Photographing Native Americans was the main reason why I came to the U.S. 30 years ago. My first pow wow photos ultimately made it possible for me to travel the world as a professional photographer.
This image proves that dreams do come true.
Acosia Red Elk, a member of the Confederated Tribes of the Umatilla Indian Reservation and a world-champion jingle dress dancer whose ancestry can be traced back to Chief Joseph, stands at the top of Paulina Peak at sunset, posing in her heirloom buckskin dress.
Paulina Peak, located high above the desert in the Newberry National Volcanic Monument, affords stunning views of the Cascade Mountains and the Eastern Oregon deserts. For photographers, this location can be very rewarding at sunrise. If you are fortunate to be here when the high peaks are still snowed in, the first light illuminates them with a red-orange tint. While a sunset can be nice, it requires more clouds to make it interesting.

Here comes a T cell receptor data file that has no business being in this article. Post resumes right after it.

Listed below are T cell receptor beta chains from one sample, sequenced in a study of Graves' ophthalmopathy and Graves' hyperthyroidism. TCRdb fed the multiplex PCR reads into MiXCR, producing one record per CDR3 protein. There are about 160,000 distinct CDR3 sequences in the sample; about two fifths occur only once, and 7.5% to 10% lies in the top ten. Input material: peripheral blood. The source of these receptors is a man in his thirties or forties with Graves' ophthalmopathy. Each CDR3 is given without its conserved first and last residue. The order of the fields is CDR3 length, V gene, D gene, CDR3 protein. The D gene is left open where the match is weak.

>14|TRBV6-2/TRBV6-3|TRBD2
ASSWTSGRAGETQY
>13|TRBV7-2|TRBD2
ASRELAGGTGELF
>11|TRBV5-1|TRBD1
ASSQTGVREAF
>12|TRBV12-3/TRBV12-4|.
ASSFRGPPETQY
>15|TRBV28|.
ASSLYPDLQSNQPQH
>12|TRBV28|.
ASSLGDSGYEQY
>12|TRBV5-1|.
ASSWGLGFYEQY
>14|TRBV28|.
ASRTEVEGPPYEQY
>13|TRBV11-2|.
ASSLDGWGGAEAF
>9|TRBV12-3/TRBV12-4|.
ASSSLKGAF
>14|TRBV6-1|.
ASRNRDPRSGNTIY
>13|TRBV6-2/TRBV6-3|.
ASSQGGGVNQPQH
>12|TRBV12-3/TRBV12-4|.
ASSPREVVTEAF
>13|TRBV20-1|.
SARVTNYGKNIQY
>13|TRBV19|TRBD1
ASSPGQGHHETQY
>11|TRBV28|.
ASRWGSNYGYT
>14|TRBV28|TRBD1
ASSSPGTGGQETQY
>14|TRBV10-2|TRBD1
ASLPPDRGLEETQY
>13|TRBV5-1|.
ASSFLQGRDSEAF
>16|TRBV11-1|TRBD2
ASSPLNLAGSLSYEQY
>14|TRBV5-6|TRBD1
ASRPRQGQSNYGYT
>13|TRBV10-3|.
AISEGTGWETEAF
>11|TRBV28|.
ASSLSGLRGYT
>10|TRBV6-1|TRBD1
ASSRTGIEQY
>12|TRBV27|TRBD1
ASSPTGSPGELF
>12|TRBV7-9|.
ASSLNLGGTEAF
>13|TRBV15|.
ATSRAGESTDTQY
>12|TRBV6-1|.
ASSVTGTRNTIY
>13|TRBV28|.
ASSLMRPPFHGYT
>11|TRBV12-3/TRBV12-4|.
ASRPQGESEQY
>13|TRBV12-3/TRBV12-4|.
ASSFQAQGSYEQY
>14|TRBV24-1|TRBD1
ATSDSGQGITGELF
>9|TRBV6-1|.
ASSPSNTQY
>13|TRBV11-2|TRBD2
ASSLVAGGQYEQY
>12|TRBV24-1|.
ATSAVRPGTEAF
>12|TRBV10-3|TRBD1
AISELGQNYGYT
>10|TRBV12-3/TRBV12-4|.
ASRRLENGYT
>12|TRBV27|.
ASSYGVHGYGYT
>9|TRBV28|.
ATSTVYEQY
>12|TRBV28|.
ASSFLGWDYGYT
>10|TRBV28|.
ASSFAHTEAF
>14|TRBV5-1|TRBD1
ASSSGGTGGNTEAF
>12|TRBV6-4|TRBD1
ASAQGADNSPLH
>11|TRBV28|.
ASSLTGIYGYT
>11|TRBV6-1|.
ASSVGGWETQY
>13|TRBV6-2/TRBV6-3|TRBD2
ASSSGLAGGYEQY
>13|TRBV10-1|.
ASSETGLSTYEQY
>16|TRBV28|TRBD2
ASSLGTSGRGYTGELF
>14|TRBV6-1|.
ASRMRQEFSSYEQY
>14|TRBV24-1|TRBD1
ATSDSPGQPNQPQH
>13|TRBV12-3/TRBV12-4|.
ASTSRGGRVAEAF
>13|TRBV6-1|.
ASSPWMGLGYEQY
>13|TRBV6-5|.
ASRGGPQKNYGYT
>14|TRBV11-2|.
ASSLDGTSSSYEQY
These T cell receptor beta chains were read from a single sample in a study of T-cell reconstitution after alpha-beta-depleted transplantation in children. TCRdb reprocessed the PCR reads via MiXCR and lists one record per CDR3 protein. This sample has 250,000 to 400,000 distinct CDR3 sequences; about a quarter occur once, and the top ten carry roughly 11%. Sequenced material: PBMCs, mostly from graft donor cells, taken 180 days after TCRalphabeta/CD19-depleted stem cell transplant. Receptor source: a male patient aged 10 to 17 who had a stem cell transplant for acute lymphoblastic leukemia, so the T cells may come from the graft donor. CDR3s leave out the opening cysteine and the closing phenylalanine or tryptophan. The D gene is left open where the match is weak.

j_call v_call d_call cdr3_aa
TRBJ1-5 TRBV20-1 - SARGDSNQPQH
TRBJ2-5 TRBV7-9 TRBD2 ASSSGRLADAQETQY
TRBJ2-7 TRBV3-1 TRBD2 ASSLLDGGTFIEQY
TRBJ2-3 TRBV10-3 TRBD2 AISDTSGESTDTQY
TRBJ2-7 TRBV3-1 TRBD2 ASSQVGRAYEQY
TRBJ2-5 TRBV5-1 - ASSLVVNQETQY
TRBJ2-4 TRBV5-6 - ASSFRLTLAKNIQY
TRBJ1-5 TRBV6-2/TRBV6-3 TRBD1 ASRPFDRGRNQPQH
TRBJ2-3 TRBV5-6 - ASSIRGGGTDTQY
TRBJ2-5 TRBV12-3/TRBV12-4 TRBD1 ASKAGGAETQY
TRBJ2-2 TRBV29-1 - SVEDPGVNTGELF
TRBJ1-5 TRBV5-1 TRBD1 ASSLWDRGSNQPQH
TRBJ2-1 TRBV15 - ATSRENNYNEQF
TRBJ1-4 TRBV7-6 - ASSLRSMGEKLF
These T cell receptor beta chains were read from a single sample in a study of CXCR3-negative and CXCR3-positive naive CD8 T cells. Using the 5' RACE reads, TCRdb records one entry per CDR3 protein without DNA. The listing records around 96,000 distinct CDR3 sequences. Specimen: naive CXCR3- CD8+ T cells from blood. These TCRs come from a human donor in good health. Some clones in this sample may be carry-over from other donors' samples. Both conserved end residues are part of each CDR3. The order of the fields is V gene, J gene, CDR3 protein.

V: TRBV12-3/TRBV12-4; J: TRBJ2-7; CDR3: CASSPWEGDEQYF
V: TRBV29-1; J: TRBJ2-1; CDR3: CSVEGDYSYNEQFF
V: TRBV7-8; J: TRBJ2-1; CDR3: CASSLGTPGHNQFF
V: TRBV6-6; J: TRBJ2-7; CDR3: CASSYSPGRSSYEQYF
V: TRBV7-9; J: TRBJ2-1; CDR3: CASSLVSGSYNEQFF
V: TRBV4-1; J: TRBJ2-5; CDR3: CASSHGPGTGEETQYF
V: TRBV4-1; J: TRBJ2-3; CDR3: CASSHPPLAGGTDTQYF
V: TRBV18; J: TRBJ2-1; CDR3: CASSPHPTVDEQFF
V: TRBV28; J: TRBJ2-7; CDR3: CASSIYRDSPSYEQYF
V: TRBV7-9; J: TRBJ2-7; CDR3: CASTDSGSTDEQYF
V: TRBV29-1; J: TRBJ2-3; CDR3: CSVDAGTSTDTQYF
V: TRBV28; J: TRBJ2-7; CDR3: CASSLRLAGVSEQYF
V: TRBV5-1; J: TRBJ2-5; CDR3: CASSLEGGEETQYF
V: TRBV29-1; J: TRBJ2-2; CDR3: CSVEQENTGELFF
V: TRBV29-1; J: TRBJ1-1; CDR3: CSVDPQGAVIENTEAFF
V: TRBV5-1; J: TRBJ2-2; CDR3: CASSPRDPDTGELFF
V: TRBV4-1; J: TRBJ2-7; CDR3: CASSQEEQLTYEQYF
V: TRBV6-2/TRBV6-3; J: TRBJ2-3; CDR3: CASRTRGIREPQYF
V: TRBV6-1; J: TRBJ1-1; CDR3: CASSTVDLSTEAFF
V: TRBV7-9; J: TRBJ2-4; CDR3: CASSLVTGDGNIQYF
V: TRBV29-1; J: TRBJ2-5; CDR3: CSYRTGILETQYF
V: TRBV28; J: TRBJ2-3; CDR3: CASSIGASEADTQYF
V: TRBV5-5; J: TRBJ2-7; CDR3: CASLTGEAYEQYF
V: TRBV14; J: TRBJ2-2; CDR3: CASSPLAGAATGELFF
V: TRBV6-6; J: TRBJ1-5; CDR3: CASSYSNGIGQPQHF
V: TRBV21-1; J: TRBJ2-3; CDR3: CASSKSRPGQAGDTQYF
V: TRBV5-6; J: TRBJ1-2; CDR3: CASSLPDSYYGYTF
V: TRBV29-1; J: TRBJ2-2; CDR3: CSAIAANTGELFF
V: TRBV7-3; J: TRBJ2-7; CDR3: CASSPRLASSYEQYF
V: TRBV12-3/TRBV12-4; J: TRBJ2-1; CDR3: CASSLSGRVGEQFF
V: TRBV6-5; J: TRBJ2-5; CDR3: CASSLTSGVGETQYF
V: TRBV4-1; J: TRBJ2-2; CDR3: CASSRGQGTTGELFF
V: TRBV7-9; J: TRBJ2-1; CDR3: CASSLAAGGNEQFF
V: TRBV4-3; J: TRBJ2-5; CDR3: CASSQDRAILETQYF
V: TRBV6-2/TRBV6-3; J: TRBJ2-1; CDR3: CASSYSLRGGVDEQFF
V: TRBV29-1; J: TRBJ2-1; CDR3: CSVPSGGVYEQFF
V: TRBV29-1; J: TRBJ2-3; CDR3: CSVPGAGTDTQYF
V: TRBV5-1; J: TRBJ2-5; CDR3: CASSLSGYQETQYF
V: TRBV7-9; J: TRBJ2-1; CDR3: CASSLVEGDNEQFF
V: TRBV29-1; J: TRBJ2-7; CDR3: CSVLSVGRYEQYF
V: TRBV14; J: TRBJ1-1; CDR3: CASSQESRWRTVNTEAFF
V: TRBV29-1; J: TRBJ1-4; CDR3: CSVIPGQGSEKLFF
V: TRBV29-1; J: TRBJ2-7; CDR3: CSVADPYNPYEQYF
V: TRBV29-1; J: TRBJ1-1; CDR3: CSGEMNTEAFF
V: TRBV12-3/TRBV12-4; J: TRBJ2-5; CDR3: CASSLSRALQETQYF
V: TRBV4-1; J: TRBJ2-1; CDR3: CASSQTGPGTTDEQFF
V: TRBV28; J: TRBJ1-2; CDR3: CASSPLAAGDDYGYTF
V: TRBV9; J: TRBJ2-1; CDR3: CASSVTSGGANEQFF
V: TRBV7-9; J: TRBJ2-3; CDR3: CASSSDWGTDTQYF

I threw my whole repertoire of photographic skills for creating the image. As she stood on the cliff, I leaned over the abyss shooting different angles and focal lengths while balancing two Alien Bee Flash units. We were shooting into the sun, using flare as a tool to dramatize the scene. Meanwhile my wife, Regula, fought against the wind, the dust, power failures and answered questions from visitors appearing on the scene.
After we nailed the light, the clouds and the sun became one in my camera, and I noticed the last rays of light falling on the dead trees behind us. Frantically I sent Acosia over to pose in the trees, standing there looking out over the large expanse of this western landscape. You could see Paulina Peak and East Lake below, and you could visualize a land before the first fur traders would have seen it.